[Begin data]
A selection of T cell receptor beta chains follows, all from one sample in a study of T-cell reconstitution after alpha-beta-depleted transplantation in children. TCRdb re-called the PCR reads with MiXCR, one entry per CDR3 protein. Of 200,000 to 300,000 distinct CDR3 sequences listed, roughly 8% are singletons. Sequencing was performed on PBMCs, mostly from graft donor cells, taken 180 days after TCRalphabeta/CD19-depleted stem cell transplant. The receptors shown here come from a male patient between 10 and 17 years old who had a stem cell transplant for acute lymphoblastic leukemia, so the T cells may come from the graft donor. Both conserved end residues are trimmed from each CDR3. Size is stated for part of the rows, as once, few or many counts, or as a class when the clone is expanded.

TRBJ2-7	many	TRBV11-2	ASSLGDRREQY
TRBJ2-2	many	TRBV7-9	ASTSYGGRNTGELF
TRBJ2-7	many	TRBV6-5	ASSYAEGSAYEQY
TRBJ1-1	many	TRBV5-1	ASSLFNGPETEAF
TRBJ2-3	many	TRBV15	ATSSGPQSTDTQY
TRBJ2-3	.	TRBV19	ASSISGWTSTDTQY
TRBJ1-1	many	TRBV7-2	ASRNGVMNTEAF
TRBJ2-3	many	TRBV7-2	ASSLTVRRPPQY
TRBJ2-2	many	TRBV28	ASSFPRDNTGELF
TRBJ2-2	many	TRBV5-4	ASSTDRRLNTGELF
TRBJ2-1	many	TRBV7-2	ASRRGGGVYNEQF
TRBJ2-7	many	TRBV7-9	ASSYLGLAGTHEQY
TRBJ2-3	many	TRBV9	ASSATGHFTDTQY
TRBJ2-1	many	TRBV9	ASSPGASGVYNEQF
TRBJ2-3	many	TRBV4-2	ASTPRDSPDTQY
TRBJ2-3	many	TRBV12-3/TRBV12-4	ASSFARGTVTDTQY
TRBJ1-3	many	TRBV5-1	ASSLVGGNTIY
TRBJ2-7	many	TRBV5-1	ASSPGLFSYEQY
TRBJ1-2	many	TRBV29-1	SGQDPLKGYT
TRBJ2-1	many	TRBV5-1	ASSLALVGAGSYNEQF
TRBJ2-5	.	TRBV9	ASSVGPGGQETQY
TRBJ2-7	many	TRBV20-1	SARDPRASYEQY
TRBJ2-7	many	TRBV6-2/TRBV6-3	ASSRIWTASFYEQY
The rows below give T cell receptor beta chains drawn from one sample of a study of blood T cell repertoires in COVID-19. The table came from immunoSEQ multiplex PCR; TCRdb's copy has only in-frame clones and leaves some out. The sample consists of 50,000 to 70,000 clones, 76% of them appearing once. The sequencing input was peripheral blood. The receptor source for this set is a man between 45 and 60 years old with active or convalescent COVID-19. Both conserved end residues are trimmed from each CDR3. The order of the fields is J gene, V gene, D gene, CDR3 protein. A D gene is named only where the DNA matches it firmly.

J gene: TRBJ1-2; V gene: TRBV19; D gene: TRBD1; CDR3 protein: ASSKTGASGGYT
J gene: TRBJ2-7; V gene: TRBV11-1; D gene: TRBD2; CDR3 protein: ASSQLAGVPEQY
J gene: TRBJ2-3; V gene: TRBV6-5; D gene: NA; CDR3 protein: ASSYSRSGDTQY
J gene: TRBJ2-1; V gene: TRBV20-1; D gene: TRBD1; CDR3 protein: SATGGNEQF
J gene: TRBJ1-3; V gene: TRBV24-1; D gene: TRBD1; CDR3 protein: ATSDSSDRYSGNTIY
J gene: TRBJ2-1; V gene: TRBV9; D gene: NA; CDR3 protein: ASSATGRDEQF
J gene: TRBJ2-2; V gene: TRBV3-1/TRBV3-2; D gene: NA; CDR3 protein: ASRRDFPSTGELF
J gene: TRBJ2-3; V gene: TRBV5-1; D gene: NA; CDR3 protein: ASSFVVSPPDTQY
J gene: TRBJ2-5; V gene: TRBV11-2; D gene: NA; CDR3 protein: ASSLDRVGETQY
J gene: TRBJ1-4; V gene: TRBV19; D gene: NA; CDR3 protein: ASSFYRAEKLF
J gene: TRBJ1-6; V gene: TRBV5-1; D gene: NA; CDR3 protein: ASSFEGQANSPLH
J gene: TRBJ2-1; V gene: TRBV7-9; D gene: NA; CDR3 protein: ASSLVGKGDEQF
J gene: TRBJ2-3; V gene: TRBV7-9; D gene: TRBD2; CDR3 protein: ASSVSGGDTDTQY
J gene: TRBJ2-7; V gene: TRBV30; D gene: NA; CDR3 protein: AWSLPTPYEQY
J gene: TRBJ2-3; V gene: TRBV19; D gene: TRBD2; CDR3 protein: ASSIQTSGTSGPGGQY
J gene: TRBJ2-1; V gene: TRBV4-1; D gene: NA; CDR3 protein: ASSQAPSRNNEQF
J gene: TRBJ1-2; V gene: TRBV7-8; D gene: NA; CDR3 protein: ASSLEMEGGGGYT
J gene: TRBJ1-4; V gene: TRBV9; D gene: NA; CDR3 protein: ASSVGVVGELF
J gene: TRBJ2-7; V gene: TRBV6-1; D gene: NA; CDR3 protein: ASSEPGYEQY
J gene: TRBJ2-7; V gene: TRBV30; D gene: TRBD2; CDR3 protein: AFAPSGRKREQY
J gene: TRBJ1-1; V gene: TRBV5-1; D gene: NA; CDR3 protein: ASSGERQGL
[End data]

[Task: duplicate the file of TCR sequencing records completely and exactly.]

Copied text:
A selection of T cell receptor beta chains follows, all from one sample in a study of T-cell reconstitution after alpha-beta-depleted transplantation in children. TCRdb re-called the PCR reads with MiXCR, one entry per CDR3 protein. Of 200,000 to 300,000 distinct CDR3 sequences listed, roughly 8% are singletons. Sequencing was performed on PBMCs, mostly from graft donor cells, taken 180 days after TCRalphabeta/CD19-depleted stem cell transplant. The receptors shown here come from a male patient between 10 and 17 years old who had a stem cell transplant for acute lymphoblastic leukemia, so the T cells may come from the graft donor. Both conserved end residues are trimmed from each CDR3. Size is stated for part of the rows, as once, few or many counts, or as a class when the clone is expanded.

TRBJ2-7	many	TRBV11-2	ASSLGDRREQY
TRBJ2-2	many	TRBV7-9	ASTSYGGRNTGELF
TRBJ2-7	many	TRBV6-5	ASSYAEGSAYEQY
TRBJ1-1	many	TRBV5-1	ASSLFNGPETEAF
TRBJ2-3	many	TRBV15	ATSSGPQSTDTQY
TRBJ2-3	.	TRBV19	ASSISGWTSTDTQY
TRBJ1-1	many	TRBV7-2	ASRNGVMNTEAF
TRBJ2-3	many	TRBV7-2	ASSLTVRRPPQY
TRBJ2-2	many	TRBV28	ASSFPRDNTGELF
TRBJ2-2	many	TRBV5-4	ASSTDRRLNTGELF
TRBJ2-1	many	TRBV7-2	ASRRGGGVYNEQF
TRBJ2-7	many	TRBV7-9	ASSYLGLAGTHEQY
TRBJ2-3	many	TRBV9	ASSATGHFTDTQY
TRBJ2-1	many	TRBV9	ASSPGASGVYNEQF
TRBJ2-3	many	TRBV4-2	ASTPRDSPDTQY
TRBJ2-3	many	TRBV12-3/TRBV12-4	ASSFARGTVTDTQY
TRBJ1-3	many	TRBV5-1	ASSLVGGNTIY
TRBJ2-7	many	TRBV5-1	ASSPGLFSYEQY
TRBJ1-2	many	TRBV29-1	SGQDPLKGYT
TRBJ2-1	many	TRBV5-1	ASSLALVGAGSYNEQF
TRBJ2-5	.	TRBV9	ASSVGPGGQETQY
TRBJ2-7	many	TRBV20-1	SARDPRASYEQY
TRBJ2-7	many	TRBV6-2/TRBV6-3	ASSRIWTASFYEQY
The rows below give T cell receptor beta chains drawn from one sample of a study of blood T cell repertoires in COVID-19. The table came from immunoSEQ multiplex PCR; TCRdb's copy has only in-frame clones and leaves some out. The sample consists of 50,000 to 70,000 clones, 76% of them appearing once. The sequencing input was peripheral blood. The receptor source for this set is a man between 45 and 60 years old with active or convalescent COVID-19. Both conserved end residues are trimmed from each CDR3. The order of the fields is J gene, V gene, D gene, CDR3 protein. A D gene is named only where the DNA matches it firmly.

J gene: TRBJ1-2; V gene: TRBV19; D gene: TRBD1; CDR3 protein: ASSKTGASGGYT
J gene: TRBJ2-7; V gene: TRBV11-1; D gene: TRBD2; CDR3 protein: ASSQLAGVPEQY
J gene: TRBJ2-3; V gene: TRBV6-5; D gene: NA; CDR3 protein: ASSYSRSGDTQY
J gene: TRBJ2-1; V gene: TRBV20-1; D gene: TRBD1; CDR3 protein: SATGGNEQF
J gene: TRBJ1-3; V gene: TRBV24-1; D gene: TRBD1; CDR3 protein: ATSDSSDRYSGNTIY
J gene: TRBJ2-1; V gene: TRBV9; D gene: NA; CDR3 protein: ASSATGRDEQF
J gene: TRBJ2-2; V gene: TRBV3-1/TRBV3-2; D gene: NA; CDR3 protein: ASRRDFPSTGELF
J gene: TRBJ2-3; V gene: TRBV5-1; D gene: NA; CDR3 protein: ASSFVVSPPDTQY
J gene: TRBJ2-5; V gene: TRBV11-2; D gene: NA; CDR3 protein: ASSLDRVGETQY
J gene: TRBJ1-4; V gene: TRBV19; D gene: NA; CDR3 protein: ASSFYRAEKLF
J gene: TRBJ1-6; V gene: TRBV5-1; D gene: NA; CDR3 protein: ASSFEGQANSPLH
J gene: TRBJ2-1; V gene: TRBV7-9; D gene: NA; CDR3 protein: ASSLVGKGDEQF
J gene: TRBJ2-3; V gene: TRBV7-9; D gene: TRBD2; CDR3 protein: ASSVSGGDTDTQY
J gene: TRBJ2-7; V gene: TRBV30; D gene: NA; CDR3 protein: AWSLPTPYEQY
J gene: TRBJ2-3; V gene: TRBV19; D gene: TRBD2; CDR3 protein: ASSIQTSGTSGPGGQY
J gene: TRBJ2-1; V gene: TRBV4-1; D gene: NA; CDR3 protein: ASSQAPSRNNEQF
J gene: TRBJ1-2; V gene: TRBV7-8; D gene: NA; CDR3 protein: ASSLEMEGGGGYT
J gene: TRBJ1-4; V gene: TRBV9; D gene: NA; CDR3 protein: ASSVGVVGELF
J gene: TRBJ2-7; V gene: TRBV6-1; D gene: NA; CDR3 protein: ASSEPGYEQY
J gene: TRBJ2-7; V gene: TRBV30; D gene: TRBD2; CDR3 protein: AFAPSGRKREQY
J gene: TRBJ1-1; V gene: TRBV5-1; D gene: NA; CDR3 protein: ASSGERQGL